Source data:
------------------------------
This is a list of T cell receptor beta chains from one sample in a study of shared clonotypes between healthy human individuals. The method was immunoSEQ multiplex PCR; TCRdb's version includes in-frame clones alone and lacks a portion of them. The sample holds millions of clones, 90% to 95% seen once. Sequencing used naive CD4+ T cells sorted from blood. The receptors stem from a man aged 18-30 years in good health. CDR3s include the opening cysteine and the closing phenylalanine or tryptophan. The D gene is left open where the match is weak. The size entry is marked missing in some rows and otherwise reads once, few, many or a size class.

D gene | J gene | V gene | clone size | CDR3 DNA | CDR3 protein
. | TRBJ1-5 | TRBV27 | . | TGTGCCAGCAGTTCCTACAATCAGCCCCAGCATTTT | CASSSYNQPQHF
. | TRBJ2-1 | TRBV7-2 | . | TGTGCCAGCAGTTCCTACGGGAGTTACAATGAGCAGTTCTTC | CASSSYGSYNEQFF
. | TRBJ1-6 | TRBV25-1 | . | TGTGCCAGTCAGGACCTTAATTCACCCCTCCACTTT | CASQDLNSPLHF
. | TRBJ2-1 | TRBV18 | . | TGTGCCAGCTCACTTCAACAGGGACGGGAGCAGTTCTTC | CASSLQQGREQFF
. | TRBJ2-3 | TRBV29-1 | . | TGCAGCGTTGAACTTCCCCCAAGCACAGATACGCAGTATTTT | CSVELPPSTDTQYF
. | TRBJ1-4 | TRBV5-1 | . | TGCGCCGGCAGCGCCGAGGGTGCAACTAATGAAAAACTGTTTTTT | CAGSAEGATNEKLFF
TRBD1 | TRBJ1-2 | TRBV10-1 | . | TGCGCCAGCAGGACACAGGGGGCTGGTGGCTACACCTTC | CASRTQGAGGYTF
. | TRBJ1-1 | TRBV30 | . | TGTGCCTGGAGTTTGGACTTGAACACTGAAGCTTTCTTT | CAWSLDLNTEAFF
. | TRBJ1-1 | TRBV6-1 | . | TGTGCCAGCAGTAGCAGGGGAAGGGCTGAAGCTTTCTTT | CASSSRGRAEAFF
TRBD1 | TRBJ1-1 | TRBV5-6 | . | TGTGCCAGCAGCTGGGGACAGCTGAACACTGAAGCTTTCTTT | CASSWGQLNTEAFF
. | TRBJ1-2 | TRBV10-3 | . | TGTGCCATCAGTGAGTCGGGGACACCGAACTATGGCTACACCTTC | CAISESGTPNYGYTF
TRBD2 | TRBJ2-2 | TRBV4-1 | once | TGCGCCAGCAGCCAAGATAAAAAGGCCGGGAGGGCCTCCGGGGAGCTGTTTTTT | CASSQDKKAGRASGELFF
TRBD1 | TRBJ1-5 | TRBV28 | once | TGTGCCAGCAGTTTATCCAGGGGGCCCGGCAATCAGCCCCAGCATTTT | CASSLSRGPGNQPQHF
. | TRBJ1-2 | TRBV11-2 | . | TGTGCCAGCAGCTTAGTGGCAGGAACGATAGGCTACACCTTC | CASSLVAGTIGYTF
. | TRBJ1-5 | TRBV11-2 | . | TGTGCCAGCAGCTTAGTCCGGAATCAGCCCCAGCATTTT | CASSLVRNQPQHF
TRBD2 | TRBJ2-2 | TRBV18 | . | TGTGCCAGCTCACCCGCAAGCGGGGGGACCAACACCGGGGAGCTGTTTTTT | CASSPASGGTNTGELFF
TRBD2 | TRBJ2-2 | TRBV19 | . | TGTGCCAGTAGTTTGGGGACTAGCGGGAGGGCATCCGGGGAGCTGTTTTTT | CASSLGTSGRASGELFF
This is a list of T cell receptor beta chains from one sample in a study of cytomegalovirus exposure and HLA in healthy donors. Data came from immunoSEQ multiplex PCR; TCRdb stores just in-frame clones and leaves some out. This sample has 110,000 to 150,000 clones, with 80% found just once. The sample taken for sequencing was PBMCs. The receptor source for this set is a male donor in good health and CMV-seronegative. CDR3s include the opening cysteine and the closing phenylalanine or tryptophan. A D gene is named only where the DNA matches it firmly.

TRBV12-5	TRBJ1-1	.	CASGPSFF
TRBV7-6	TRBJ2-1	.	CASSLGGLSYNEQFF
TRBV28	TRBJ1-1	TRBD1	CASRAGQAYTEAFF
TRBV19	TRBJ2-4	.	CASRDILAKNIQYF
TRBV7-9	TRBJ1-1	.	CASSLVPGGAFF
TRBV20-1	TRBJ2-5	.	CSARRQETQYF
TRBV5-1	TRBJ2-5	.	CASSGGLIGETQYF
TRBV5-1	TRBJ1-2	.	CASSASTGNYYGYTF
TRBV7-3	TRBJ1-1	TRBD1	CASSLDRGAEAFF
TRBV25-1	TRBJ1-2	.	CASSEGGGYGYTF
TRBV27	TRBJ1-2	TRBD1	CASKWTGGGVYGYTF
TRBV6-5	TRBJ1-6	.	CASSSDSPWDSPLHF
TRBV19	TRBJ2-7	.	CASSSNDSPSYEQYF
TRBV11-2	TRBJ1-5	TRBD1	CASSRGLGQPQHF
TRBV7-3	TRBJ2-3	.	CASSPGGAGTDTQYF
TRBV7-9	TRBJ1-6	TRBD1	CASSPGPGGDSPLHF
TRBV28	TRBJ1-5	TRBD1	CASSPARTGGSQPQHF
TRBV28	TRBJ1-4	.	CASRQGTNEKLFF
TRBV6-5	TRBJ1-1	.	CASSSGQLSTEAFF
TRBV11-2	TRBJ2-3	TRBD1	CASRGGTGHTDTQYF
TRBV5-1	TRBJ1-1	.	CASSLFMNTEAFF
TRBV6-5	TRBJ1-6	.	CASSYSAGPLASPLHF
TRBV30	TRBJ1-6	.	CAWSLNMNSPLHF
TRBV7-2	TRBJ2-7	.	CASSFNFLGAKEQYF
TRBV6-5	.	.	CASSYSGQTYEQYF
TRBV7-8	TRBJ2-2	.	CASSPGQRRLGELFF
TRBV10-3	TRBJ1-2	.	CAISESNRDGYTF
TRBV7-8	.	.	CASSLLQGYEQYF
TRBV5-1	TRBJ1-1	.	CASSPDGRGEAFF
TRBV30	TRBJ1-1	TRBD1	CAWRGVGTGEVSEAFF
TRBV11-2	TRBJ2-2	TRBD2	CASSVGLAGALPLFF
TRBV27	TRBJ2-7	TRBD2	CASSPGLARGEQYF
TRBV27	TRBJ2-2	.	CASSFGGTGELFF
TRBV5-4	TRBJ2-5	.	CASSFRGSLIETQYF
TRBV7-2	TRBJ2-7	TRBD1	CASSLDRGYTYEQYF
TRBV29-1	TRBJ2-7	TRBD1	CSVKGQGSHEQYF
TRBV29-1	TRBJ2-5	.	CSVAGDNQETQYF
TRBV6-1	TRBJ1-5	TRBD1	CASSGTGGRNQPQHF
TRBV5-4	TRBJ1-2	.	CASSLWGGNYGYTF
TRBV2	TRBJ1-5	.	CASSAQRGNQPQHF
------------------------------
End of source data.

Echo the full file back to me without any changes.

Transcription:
This is a list of T cell receptor beta chains from one sample in a study of shared clonotypes between healthy human individuals. The method was immunoSEQ multiplex PCR; TCRdb's version includes in-frame clones alone and lacks a portion of them. The sample holds millions of clones, 90% to 95% seen once. Sequencing used naive CD4+ T cells sorted from blood. The receptors stem from a man aged 18-30 years in good health. CDR3s include the opening cysteine and the closing phenylalanine or tryptophan. The D gene is left open where the match is weak. The size entry is marked missing in some rows and otherwise reads once, few, many or a size class.

D gene | J gene | V gene | clone size | CDR3 DNA | CDR3 protein
. | TRBJ1-5 | TRBV27 | . | TGTGCCAGCAGTTCCTACAATCAGCCCCAGCATTTT | CASSSYNQPQHF
. | TRBJ2-1 | TRBV7-2 | . | TGTGCCAGCAGTTCCTACGGGAGTTACAATGAGCAGTTCTTC | CASSSYGSYNEQFF
. | TRBJ1-6 | TRBV25-1 | . | TGTGCCAGTCAGGACCTTAATTCACCCCTCCACTTT | CASQDLNSPLHF
. | TRBJ2-1 | TRBV18 | . | TGTGCCAGCTCACTTCAACAGGGACGGGAGCAGTTCTTC | CASSLQQGREQFF
. | TRBJ2-3 | TRBV29-1 | . | TGCAGCGTTGAACTTCCCCCAAGCACAGATACGCAGTATTTT | CSVELPPSTDTQYF
. | TRBJ1-4 | TRBV5-1 | . | TGCGCCGGCAGCGCCGAGGGTGCAACTAATGAAAAACTGTTTTTT | CAGSAEGATNEKLFF
TRBD1 | TRBJ1-2 | TRBV10-1 | . | TGCGCCAGCAGGACACAGGGGGCTGGTGGCTACACCTTC | CASRTQGAGGYTF
. | TRBJ1-1 | TRBV30 | . | TGTGCCTGGAGTTTGGACTTGAACACTGAAGCTTTCTTT | CAWSLDLNTEAFF
. | TRBJ1-1 | TRBV6-1 | . | TGTGCCAGCAGTAGCAGGGGAAGGGCTGAAGCTTTCTTT | CASSSRGRAEAFF
TRBD1 | TRBJ1-1 | TRBV5-6 | . | TGTGCCAGCAGCTGGGGACAGCTGAACACTGAAGCTTTCTTT | CASSWGQLNTEAFF
. | TRBJ1-2 | TRBV10-3 | . | TGTGCCATCAGTGAGTCGGGGACACCGAACTATGGCTACACCTTC | CAISESGTPNYGYTF
TRBD2 | TRBJ2-2 | TRBV4-1 | once | TGCGCCAGCAGCCAAGATAAAAAGGCCGGGAGGGCCTCCGGGGAGCTGTTTTTT | CASSQDKKAGRASGELFF
TRBD1 | TRBJ1-5 | TRBV28 | once | TGTGCCAGCAGTTTATCCAGGGGGCCCGGCAATCAGCCCCAGCATTTT | CASSLSRGPGNQPQHF
. | TRBJ1-2 | TRBV11-2 | . | TGTGCCAGCAGCTTAGTGGCAGGAACGATAGGCTACACCTTC | CASSLVAGTIGYTF
. | TRBJ1-5 | TRBV11-2 | . | TGTGCCAGCAGCTTAGTCCGGAATCAGCCCCAGCATTTT | CASSLVRNQPQHF
TRBD2 | TRBJ2-2 | TRBV18 | . | TGTGCCAGCTCACCCGCAAGCGGGGGGACCAACACCGGGGAGCTGTTTTTT | CASSPASGGTNTGELFF
TRBD2 | TRBJ2-2 | TRBV19 | . | TGTGCCAGTAGTTTGGGGACTAGCGGGAGGGCATCCGGGGAGCTGTTTTTT | CASSLGTSGRASGELFF
This is a list of T cell receptor beta chains from one sample in a study of cytomegalovirus exposure and HLA in healthy donors. Data came from immunoSEQ multiplex PCR; TCRdb stores just in-frame clones and leaves some out. This sample has 110,000 to 150,000 clones, with 80% found just once. The sample taken for sequencing was PBMCs. The receptor source for this set is a male donor in good health and CMV-seronegative. CDR3s include the opening cysteine and the closing phenylalanine or tryptophan. A D gene is named only where the DNA matches it firmly.

TRBV12-5	TRBJ1-1	.	CASGPSFF
TRBV7-6	TRBJ2-1	.	CASSLGGLSYNEQFF
TRBV28	TRBJ1-1	TRBD1	CASRAGQAYTEAFF
TRBV19	TRBJ2-4	.	CASRDILAKNIQYF
TRBV7-9	TRBJ1-1	.	CASSLVPGGAFF
TRBV20-1	TRBJ2-5	.	CSARRQETQYF
TRBV5-1	TRBJ2-5	.	CASSGGLIGETQYF
TRBV5-1	TRBJ1-2	.	CASSASTGNYYGYTF
TRBV7-3	TRBJ1-1	TRBD1	CASSLDRGAEAFF
TRBV25-1	TRBJ1-2	.	CASSEGGGYGYTF
TRBV27	TRBJ1-2	TRBD1	CASKWTGGGVYGYTF
TRBV6-5	TRBJ1-6	.	CASSSDSPWDSPLHF
TRBV19	TRBJ2-7	.	CASSSNDSPSYEQYF
TRBV11-2	TRBJ1-5	TRBD1	CASSRGLGQPQHF
TRBV7-3	TRBJ2-3	.	CASSPGGAGTDTQYF
TRBV7-9	TRBJ1-6	TRBD1	CASSPGPGGDSPLHF
TRBV28	TRBJ1-5	TRBD1	CASSPARTGGSQPQHF
TRBV28	TRBJ1-4	.	CASRQGTNEKLFF
TRBV6-5	TRBJ1-1	.	CASSSGQLSTEAFF
TRBV11-2	TRBJ2-3	TRBD1	CASRGGTGHTDTQYF
TRBV5-1	TRBJ1-1	.	CASSLFMNTEAFF
TRBV6-5	TRBJ1-6	.	CASSYSAGPLASPLHF
TRBV30	TRBJ1-6	.	CAWSLNMNSPLHF
TRBV7-2	TRBJ2-7	.	CASSFNFLGAKEQYF
TRBV6-5	.	.	CASSYSGQTYEQYF
TRBV7-8	TRBJ2-2	.	CASSPGQRRLGELFF
TRBV10-3	TRBJ1-2	.	CAISESNRDGYTF
TRBV7-8	.	.	CASSLLQGYEQYF
TRBV5-1	TRBJ1-1	.	CASSPDGRGEAFF
TRBV30	TRBJ1-1	TRBD1	CAWRGVGTGEVSEAFF
TRBV11-2	TRBJ2-2	TRBD2	CASSVGLAGALPLFF
TRBV27	TRBJ2-7	TRBD2	CASSPGLARGEQYF
TRBV27	TRBJ2-2	.	CASSFGGTGELFF
TRBV5-4	TRBJ2-5	.	CASSFRGSLIETQYF
TRBV7-2	TRBJ2-7	TRBD1	CASSLDRGYTYEQYF
TRBV29-1	TRBJ2-7	TRBD1	CSVKGQGSHEQYF
TRBV29-1	TRBJ2-5	.	CSVAGDNQETQYF
TRBV6-1	TRBJ1-5	TRBD1	CASSGTGGRNQPQHF
TRBV5-4	TRBJ1-2	.	CASSLWGGNYGYTF
TRBV2	TRBJ1-5	.	CASSAQRGNQPQHF